Jul. 16, 2008 - Issue #665: Surviving the Industry
This article is part of a series of interviews between Vue Weekly and Mark Feduk, Terry Tran and Ken Beattie about some of the survival techniques employed by musician's in the modern music industry. (circa 2008)
To read the introduction to this story check out this article:
Musician's Survival Guide: Intro to Promoting, Recording, and Gigging
VW: Where do I start?
MF: You’re going to have trouble booking shows without a demo, plus you need to get songs together for your MySpace page. Recording’s a big investment. Start with a rough demo, and after your first few shows think about recording a better demo or high quality EP, three to five songs.”
Terry Tran: Sometimes I think it’s better to do two or three songs to promote yourself on MySpace or else an album. It’s way more fun to make an album because you can really make something with it—you come up with a journey, a theme, unify it and make it a real listening experience. Sometimes an EP feels like a collection of songs that aren’t quite whole. There’s more creative aim with an album.
VW: Can we do it at home?
MF: Not all home studios are created equal—Nik Kozub’s, of course, is terrific. But you can go pretty basic for a demo—a laptop, $200 sound card, decent mic and a program is a makeshift studio. A home studio’s valuable, especially to figure out what you want. If you have a great one and one of your band guys or gals is a producer type, use that resource until you want to take advantage of a studio. If it ends up sounding rough, it’s not wasted work. Consider it a good start and head to a studio.
TT: Depends on what you’re doing—making a record for the industry or for yourself and your friends?
VW: What’s the difference between a producer, engineer, mixer?
MF: An engineer takes care of technical stuff: setting up mics to get the sound you want, pressing record and stop, cabling, etc. A producer has a vision and a more creative role overseeing sound. She or he has ideas for harmonies, arrangements, sonic soundscape. A mixer is often the same person as the producer—they’re responsible for the final sound. It takes longer than you’d think, adding finishing touches, making sure every sound is sitting in the right spot. They listen to the recording in different stereos and situations, compress vocals a bit and make sure you can hear them, add a touch of cohesion. The process goes: tracking, mixing, mastering.
TT: In bigger studios or projects, they specialize and work as a team. Some people do everything, are good at everything, but usually it’s out of necessity. I’d rather work on a specific role—you can really focus. We did that on the SO4 record.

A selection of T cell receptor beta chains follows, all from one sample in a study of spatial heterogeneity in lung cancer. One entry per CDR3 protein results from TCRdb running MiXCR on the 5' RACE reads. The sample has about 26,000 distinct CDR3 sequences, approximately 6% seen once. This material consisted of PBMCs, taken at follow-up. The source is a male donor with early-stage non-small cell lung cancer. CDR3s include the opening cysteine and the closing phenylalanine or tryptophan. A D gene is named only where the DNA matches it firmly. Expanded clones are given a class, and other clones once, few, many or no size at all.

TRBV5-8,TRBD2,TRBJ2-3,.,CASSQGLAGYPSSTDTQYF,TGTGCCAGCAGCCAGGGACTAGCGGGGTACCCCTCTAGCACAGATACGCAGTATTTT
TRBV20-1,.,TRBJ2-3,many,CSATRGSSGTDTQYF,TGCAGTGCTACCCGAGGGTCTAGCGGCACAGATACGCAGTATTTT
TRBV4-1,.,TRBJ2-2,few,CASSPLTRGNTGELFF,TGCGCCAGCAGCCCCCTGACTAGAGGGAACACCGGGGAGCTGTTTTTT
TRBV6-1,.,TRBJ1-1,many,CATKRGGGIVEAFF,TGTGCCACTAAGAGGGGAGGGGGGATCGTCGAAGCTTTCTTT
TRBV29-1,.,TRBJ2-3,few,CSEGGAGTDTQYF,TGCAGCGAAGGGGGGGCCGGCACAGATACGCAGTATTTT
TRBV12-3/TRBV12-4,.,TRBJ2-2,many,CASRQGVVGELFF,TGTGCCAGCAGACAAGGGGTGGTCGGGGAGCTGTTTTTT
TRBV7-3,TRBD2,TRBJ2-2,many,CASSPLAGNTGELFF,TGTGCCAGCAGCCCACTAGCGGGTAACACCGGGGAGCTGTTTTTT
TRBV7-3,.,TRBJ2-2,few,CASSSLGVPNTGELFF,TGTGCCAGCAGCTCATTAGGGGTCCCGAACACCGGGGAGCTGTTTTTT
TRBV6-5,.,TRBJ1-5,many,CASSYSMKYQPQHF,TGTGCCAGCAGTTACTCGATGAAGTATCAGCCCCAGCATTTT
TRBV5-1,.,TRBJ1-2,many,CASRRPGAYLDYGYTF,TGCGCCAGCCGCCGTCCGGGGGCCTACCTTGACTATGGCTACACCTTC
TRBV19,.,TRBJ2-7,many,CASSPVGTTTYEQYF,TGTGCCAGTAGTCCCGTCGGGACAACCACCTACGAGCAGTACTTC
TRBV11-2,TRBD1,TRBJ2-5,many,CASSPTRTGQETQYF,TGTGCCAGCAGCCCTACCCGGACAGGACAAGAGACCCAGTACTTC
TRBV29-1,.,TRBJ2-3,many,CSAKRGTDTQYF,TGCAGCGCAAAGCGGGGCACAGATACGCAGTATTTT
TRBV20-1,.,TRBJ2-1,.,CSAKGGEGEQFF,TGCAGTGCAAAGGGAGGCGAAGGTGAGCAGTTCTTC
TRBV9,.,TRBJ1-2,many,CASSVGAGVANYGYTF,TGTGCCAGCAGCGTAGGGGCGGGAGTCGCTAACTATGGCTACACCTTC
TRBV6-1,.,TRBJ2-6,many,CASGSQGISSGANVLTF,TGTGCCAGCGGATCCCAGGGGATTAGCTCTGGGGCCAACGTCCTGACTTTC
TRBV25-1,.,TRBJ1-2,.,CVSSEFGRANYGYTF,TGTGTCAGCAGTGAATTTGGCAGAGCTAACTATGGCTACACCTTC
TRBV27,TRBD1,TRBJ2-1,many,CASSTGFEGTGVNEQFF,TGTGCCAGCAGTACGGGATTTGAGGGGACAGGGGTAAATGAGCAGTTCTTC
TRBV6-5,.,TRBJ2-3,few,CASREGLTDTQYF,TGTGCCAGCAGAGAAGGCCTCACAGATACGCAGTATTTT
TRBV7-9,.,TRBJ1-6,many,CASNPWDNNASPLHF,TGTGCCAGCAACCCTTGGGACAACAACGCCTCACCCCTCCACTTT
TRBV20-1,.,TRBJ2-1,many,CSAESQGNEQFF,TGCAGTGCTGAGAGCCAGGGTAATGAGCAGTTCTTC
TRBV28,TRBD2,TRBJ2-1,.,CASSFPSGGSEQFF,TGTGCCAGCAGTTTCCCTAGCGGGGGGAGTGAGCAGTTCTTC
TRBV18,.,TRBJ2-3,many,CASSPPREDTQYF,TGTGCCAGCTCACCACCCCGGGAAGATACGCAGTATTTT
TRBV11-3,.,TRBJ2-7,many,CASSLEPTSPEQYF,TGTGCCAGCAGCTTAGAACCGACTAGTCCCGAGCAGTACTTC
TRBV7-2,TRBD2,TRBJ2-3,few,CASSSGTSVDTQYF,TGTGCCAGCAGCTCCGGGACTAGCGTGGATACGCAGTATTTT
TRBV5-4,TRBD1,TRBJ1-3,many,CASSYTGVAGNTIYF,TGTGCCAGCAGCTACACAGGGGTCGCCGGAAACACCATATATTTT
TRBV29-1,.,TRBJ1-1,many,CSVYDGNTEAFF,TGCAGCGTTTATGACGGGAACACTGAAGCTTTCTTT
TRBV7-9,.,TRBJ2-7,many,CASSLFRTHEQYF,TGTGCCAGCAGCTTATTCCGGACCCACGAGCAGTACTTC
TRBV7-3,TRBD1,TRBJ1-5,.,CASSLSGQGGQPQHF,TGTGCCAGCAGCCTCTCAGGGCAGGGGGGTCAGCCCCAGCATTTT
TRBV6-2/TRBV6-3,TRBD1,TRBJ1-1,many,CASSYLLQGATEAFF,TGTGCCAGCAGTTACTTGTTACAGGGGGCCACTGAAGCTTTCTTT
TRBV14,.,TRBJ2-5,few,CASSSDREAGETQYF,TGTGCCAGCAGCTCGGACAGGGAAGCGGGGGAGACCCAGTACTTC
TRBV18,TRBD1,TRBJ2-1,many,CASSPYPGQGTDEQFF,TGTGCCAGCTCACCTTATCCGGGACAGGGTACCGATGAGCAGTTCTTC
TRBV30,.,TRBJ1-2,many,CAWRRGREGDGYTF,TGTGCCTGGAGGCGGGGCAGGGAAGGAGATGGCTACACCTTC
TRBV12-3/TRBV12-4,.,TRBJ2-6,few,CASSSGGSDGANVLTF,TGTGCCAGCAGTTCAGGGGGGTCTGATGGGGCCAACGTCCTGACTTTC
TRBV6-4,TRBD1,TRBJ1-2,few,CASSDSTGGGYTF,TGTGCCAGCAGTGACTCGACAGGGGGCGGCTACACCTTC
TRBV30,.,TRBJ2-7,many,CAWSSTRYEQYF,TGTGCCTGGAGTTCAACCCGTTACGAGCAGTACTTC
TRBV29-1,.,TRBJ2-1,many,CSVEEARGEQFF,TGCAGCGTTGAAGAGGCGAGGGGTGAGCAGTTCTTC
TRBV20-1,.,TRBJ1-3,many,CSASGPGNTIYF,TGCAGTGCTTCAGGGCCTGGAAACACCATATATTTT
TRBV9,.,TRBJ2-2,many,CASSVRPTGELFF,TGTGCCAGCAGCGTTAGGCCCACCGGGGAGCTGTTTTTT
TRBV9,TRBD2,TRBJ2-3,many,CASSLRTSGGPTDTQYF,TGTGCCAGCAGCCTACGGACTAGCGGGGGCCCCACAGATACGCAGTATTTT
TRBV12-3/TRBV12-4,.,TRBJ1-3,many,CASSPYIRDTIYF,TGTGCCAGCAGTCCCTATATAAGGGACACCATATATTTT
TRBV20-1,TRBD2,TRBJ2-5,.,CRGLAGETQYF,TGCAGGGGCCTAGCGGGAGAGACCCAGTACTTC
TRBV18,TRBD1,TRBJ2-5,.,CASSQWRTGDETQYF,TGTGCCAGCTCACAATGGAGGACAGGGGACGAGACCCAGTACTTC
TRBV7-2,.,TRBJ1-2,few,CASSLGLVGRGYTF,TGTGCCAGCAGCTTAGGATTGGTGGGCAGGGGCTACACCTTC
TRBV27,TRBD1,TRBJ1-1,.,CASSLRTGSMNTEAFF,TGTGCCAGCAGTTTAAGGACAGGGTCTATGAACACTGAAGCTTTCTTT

VW: And masterer?
MF: Mastering’s done by a pair of fresh ears. They keep dynamics intact, bring the album together, make it a unified whole, boost levels and even out volumes. Put an unmastered CD on after [listening] to a mastered one on the stereo and you’ll hear it.
VW: How do you know who you need?
MF: What do you want out of your recording? Figure out the kind of sound you want and find the producer and studio who can do that well. Never go into a studio without a clue of what you want to sound like. The more time you spend figuring it out, the better. Then you don’t have to spend as much on pre-production.
TT: Bands have to sort out what’s best for them, and not just by price. Everyone knows different things, specialize in certain things. A good producer balances the technical and musical. They’re a top-level manager and bridge between engineers (technical) and band (creative/musical). Two types of bands who work with producers: the band who knows their sound and the band who works with a producer to develop their sound. Developing a sound isn’t easy—it should be done in pre-production, with the producer there to bounce ideas off of. If you just need an engineer, you don’t need them for pre-production, but the more a producer or engineer knows your sound, the better you’ll do.
VW: Can we co-produce?
TT: How many records have you worked on? Every year I go to at least one audio convention where I hang out with people who do this work and get exposed to the latest in the industry. Co-producing only works if the producer and band have respect for each other, aren’t trying to one-up each other, there’s a common goal and a clear vision of working towards that goal.